I re-wrote my story because I felt the first one was out of character for my character. I think the second story (and I will still post it) is much more “Melissa” than the first one. In fact, I think all the characters are more of who they actually are, so can I really be disappointed with that? In my last post I said it was more important to be my own authorial self than to make the grade. If I have to write my characters out of character just to get an A can I really call myself a storyteller? If I can’t even be true to who my characters are, then how can I be proud of anything I write? Because it’s my characters who are trusting me with their story. I can’t lie and say they did something else. That’s not how it works.

So I’m sticking to my guns, and reconsidering continuing fiction in school. I mean, at the end I get a BFA no matter what, and honestly Stageplay was fun. It made me feel like a storyteller again. I had freedom of expression. I could write and have fun with it. And I mean, who DOESN’T want to see their characters come alive on stage? My life is changing again. I won’t quit fiction. It’s still my first love, and I am determined to become an author, but I want to write in an environment where creative expression is encouraged and not discouraged. I am proud of myself. I’m proud that my characters are more important to me than a letter grade.


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The Stress Root

Someone suggested that I deal with the root of why I can’t write. The stress itself. I struggled a lot in first semester because in school grades matter. The difference between an A and a B could mean the difference between your registration being 1 hour sooner which is the difference between getting into the workshop you need to graduate or not. There’s a lot of pressure to measure up to the standard of “good” that the professors deem acceptably “good”. And after everything I went through in first semester, I left disappointed. In myself and in the system. I have a perfectionist complex, and if I don’t meet things to my level of what I think is acceptable I get down on myself.

It’s not that I can’t write, it’s that I feel I can’t write to the standard expected of me by the professors who are grading and judging me. Whenever I’ve thought I had something great I’d receive a much lower grade, and although I’m there to learn, I feel like the environment isn’t as conducive to learning as I expected. It’s not that I want to quit. I worked too goddamn hard to get in to quit. But my expectations of the learning environment are a lot different. Basically it as to do with expectation vs reality. Writers are very self-conscious of their writing (at least I am). I think it’s because when we write something we pour our heart and soul into the characters and the story. It makes us vulnerable.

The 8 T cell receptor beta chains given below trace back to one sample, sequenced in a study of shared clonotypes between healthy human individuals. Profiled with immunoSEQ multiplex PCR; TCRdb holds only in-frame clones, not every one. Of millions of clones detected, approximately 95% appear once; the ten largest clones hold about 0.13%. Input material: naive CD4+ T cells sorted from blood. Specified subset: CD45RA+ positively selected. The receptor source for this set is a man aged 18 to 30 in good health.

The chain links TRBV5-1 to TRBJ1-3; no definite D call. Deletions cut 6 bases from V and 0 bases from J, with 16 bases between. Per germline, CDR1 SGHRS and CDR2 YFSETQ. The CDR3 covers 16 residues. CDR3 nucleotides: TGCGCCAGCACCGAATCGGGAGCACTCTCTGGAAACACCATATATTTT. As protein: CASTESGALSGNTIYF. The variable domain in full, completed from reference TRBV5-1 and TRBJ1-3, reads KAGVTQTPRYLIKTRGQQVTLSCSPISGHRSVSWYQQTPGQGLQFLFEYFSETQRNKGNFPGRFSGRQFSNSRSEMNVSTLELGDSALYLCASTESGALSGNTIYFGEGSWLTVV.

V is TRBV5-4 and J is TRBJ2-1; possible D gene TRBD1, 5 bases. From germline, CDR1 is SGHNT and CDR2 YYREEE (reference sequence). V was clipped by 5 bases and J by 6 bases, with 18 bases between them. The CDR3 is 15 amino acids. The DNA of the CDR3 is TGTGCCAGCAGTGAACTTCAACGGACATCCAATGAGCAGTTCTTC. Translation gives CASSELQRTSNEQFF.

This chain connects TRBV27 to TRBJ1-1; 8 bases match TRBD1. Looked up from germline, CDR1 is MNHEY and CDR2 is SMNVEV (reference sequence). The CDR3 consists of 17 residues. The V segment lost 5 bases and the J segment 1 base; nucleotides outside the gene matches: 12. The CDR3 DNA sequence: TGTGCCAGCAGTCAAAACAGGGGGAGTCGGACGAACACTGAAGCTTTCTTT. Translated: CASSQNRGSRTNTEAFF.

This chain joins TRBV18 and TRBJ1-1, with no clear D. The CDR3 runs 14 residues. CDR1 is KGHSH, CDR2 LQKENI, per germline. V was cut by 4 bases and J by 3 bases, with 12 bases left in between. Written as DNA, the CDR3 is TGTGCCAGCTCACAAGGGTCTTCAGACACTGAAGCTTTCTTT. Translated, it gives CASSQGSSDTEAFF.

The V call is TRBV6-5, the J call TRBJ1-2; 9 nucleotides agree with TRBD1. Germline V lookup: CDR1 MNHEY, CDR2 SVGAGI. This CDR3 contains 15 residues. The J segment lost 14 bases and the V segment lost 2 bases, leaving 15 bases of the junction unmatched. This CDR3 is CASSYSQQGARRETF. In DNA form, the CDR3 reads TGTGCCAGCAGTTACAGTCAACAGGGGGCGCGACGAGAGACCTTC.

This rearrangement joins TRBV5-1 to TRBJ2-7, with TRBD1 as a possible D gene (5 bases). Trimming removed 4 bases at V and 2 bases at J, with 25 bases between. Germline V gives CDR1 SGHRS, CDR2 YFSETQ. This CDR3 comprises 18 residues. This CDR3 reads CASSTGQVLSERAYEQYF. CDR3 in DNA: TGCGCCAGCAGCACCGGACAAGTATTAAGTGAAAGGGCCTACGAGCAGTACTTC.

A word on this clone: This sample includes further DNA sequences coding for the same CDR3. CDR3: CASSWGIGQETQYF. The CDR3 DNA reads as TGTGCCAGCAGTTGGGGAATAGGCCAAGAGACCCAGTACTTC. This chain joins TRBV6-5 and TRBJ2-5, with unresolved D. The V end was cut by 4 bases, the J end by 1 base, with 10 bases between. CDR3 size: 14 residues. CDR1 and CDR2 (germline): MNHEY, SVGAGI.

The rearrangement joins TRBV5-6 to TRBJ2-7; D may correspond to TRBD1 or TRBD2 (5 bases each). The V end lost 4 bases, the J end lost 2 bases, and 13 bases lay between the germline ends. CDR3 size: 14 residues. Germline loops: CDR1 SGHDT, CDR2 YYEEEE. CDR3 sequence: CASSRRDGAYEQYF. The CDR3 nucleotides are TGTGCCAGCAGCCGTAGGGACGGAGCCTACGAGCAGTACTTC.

To turn around and then have a group of peers and professors judge you on that is not just nerve wracking, but also hits my self-confidence in my ability to write. I want to write things that people enjoy reading and can relate to, and obviously not everyone is going to enjoy my writing, I mean, even I know I have a long way to go and a lot of improvements to make. Heck, re-reading some of my book makes me cringe because I’ve learned so many useful techniques that I can apply to it and make it that much better. But I want to learn in an uplifting environment. I don’t want to go to class and be like “Oh, I wonder which taboo thing I did this time in my writing.”

Apparently I write a lot of cliche things that I don’t know are cliche. You’d think with the amount of books I read (47 this year) I’d know what’s cliche and what’s not, but I’m not very knowledgeable with all the technical lingo of writing. I just write. I write and the story grows and the characters grow, and soon they’re out there living and I’m doing everything I can just to keep up behind them to document their journey. How do you judge someone on their ability to properly document someone else’s journey? Because people are cliche, they say weird things, and do things out of order. People aren’t perfect, so why should their journey be?

In order to write again I need to re-find that place where the writing is solely mine and not about what other people may think of it. I need to accept that from a technical, university standard, I might not be an A+ writer. But that doesn’t matter. What matters in writing is being true to yourself as an author, and being true to your characters and who they are as people. If you love and are passionate about your characters, other people will see that bleed through the writing. That’s why some of the best books aren’t necessarily the best written. I started this journey because I want to proudly hang that BFA on my wall, but in doing so I don’t want to look back and think I sold out just to make the grade.

I want to beat the system knowing I stayed true to my own authorial self and that I never wrote my characters out of character. I need to always be myself, and my characters also need to be their own self as well. And if that’s not good enough for my professors, then I guess I was never cut out for this school thing to begin with. Because ultimately it should be more important to me to be true to my writing, than for me to get an A, because that’s what writing is really about. It’s about finding those people and stories you are most passionate about and sharing them with other people who want to read them and can love them the way you do. Writing might be a solo act, but it brings people together too. Storytelling is where this began. A group of people sitting together and swapping ideas. And that’s where I want to stay.